By Jaime Jo Wright, Crosswalk.com
These days grandparents have a lot of competition for the grandchildren's attention. If it's not sports, dance, or other activities that keep the kids occupied, then often, they're glued to their tablets or video games with little time for anything else.
But let's face it. Sometimes everyone needs some Grandma or Grandpa time, but finding fun and creative things to do together can be challenging. Children have a litany of interests that vary from personality to personality, but usually, there is something you can find to do. Sometimes you just need a list of suggestions to get you started. I've compiled some tried and true fun activities to do with your grandkids that don't cost an arm and a leg, encourage imagination, and, best of all, help grow relationships.
Photo credit: ©GettyImages/DuxX
1. Fort Building
Most of us can remember the days when we made forts (either outside or inside). But there is something to be said about blanket forts inside that often lead to other activities. Now, if you're used to a tidy house, this is an activity that will require you to show some flexibility. But don't worry! It's all clean-up-able!
Consider using your couch for one part of the blanket fort wall. You can stretch blankets across to a card table or coffee table. Use heavy books or, if you're brave, duct tape or something to hold the corners down. The best blanket forts are big ones. So don't limit yourself to a tiny six-by-six area. Take up the majority of the living or family room. The kids will go crazy with excitement. If you're creative, you can use pillows and such to make tunnels underneath the blankets or even hollow-ended boxes!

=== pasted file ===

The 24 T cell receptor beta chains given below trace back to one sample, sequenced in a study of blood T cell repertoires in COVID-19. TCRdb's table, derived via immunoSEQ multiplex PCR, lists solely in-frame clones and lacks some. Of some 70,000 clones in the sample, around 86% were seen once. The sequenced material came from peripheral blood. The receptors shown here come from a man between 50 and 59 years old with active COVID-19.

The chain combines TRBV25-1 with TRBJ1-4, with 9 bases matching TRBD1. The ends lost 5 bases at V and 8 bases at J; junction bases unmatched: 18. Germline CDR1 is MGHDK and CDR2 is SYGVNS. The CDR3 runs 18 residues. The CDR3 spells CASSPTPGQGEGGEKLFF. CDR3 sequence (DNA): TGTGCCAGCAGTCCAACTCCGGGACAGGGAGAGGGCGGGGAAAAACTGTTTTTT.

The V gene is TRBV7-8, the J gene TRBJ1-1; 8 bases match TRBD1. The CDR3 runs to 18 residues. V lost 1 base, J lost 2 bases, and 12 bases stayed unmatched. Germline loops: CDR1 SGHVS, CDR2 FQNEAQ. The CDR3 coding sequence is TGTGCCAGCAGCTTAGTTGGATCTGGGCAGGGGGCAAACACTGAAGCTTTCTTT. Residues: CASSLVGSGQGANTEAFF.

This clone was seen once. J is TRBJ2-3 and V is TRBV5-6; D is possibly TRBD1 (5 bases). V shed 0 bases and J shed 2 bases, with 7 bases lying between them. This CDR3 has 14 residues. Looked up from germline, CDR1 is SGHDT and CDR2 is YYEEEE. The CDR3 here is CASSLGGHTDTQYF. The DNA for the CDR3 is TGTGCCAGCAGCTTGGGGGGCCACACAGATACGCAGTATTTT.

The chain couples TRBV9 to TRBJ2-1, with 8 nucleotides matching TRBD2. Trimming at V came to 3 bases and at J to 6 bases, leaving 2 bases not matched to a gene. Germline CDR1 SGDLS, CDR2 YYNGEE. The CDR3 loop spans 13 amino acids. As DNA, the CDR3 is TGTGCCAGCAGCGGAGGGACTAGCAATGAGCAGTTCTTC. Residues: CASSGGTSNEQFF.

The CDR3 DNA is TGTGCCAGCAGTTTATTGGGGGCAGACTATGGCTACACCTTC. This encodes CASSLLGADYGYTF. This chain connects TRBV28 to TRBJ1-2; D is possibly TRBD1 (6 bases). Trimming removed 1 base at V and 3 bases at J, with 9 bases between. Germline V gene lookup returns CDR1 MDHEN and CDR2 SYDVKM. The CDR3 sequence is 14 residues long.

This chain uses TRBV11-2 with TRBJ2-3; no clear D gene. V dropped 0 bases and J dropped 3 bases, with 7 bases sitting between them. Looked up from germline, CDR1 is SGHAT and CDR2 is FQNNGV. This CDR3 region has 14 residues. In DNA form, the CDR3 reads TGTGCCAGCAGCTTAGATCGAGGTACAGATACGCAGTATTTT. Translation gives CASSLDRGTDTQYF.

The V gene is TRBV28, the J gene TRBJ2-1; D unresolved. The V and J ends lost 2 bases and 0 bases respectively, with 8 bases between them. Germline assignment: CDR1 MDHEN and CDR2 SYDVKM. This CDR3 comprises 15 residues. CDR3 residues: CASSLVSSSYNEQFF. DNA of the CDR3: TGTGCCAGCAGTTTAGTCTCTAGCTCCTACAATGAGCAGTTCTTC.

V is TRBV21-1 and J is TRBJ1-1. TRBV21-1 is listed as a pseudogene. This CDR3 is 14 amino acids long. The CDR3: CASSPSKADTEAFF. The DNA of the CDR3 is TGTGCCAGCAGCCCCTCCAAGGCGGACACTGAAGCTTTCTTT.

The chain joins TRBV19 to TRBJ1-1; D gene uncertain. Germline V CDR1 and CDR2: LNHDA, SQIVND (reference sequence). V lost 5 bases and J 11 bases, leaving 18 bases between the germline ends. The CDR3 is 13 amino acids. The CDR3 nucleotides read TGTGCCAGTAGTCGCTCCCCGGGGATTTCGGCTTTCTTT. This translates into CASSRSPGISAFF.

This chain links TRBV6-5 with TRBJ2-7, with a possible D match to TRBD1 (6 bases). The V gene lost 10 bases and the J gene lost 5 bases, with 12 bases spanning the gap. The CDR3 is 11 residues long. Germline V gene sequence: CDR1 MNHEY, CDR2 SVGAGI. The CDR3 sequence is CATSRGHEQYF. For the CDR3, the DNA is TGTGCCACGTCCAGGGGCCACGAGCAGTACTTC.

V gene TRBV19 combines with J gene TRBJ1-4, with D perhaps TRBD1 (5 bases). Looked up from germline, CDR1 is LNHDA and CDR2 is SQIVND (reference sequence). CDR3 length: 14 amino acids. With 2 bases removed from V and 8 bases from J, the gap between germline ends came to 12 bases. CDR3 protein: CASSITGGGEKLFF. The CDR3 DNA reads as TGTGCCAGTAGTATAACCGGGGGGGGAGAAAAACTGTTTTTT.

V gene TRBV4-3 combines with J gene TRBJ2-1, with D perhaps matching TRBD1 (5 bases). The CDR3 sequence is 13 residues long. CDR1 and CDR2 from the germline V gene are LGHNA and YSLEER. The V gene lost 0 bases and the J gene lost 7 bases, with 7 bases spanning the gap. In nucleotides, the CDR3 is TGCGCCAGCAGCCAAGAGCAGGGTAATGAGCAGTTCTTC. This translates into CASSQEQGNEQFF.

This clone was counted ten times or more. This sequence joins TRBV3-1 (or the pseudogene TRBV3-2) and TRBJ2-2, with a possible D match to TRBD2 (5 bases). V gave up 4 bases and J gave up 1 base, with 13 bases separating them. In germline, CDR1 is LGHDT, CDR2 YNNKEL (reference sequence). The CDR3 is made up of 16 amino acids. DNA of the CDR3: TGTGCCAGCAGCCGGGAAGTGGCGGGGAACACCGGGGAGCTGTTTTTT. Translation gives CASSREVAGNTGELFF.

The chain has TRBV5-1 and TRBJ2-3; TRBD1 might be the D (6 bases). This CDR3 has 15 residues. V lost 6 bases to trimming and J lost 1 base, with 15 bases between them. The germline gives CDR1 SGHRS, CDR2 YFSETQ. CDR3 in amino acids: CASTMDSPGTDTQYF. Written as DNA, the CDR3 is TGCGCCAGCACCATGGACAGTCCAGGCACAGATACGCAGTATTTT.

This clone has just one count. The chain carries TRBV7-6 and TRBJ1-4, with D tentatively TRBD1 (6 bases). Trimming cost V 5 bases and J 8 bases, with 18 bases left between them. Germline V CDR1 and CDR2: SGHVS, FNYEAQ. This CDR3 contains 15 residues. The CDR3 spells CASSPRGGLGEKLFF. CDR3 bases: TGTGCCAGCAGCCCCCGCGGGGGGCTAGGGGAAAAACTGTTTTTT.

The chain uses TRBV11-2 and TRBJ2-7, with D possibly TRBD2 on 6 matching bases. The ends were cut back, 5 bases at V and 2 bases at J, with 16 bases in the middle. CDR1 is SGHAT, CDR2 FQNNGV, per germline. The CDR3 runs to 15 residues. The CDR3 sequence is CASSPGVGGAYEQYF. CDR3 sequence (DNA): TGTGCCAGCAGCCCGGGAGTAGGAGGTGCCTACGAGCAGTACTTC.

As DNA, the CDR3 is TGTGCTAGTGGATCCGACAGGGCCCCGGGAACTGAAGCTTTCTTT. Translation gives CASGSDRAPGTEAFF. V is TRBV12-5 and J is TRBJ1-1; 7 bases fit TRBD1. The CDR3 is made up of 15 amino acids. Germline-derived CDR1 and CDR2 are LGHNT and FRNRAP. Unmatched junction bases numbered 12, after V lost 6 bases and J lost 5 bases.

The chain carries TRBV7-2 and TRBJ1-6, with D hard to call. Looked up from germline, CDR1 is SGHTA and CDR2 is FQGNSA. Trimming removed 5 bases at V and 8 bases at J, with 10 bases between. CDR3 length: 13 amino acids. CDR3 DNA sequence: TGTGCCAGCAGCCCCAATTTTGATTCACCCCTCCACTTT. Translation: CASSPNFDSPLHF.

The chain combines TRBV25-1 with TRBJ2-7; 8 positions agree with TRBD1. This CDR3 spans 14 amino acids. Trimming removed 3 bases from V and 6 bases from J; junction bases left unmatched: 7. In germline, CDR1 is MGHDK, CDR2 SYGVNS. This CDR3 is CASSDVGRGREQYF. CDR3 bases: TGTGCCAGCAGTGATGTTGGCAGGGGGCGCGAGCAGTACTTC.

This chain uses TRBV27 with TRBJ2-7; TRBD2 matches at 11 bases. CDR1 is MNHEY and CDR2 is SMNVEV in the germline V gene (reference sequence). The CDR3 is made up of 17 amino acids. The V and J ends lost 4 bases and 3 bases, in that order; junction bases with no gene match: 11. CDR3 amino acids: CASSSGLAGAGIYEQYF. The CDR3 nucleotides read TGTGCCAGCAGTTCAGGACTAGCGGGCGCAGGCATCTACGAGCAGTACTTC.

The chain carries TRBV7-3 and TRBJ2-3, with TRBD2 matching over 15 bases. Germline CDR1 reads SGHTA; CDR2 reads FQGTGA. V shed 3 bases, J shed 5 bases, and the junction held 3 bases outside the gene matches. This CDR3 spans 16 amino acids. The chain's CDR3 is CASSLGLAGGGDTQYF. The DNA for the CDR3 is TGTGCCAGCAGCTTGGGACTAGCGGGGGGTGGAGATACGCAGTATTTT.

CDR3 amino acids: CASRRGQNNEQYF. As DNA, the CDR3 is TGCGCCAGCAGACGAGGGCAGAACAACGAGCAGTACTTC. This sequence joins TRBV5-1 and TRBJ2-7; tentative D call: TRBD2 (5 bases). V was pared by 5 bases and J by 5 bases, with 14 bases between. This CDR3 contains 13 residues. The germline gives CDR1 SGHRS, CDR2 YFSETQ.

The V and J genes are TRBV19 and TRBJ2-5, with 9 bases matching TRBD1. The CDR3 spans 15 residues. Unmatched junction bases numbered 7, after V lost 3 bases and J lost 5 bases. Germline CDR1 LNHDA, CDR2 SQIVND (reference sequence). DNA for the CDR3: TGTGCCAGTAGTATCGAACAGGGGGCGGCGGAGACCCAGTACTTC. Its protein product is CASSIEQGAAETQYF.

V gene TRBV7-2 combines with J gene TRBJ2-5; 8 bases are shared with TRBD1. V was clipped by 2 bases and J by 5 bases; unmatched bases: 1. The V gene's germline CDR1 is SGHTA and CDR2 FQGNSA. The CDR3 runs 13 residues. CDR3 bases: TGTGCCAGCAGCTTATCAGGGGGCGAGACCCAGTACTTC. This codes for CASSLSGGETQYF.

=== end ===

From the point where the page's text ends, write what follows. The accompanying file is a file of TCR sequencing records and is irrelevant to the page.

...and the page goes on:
The best part—after building it, of course—is playing in it! I know my kids have spent hours in their blanket fort with Grandma and Grandpa. Sometimes reading books, playing with flashlights, hauling in piles of stuffed animals, playing a board game, and so on. Why is it so fun to be in a fort? I'm not entirely sure of the answer to that, but I will say that I am all up for fort building to this day!
2. Annie-Annie Over
This is a vintage game, but one that kids (and adults) don't tire of. And it's also great for various ages and can be quite thrilling. In short, if you've never played it, it's meant to be played outside with a ball and a small outbuilding. If you have a garden shed, a playhouse, or something of the like, that'll be perfect.
Split into teams. One grandparent on each side of the building and then the kids equally balanced. The goal? One team starts by yelling, "Annie-Annie over!" and they attempt to throw the ball over the roof of the building to the team on the other side. The receiving team's goal is to catch the ball before it touches the ground while predicting where the ball will even come over the roof! If they catch the ball, they can psyche out the other team pretending they didn't while sneaking around and then tagging the opposing team with the ball. The players who threw the ball need to keep their eyes open, 'cause if the opposing team rounds the building to tag them, they can get "safe" by racing to the opposite side of the building before they're hit with the ball.
While it does take some energy, you can make the rules where the grandparents help throw and referee if you're not up to running and tagging. Whether you play or pass, the kids will have a blast in this old-fashioned game of Annie-Annie Over.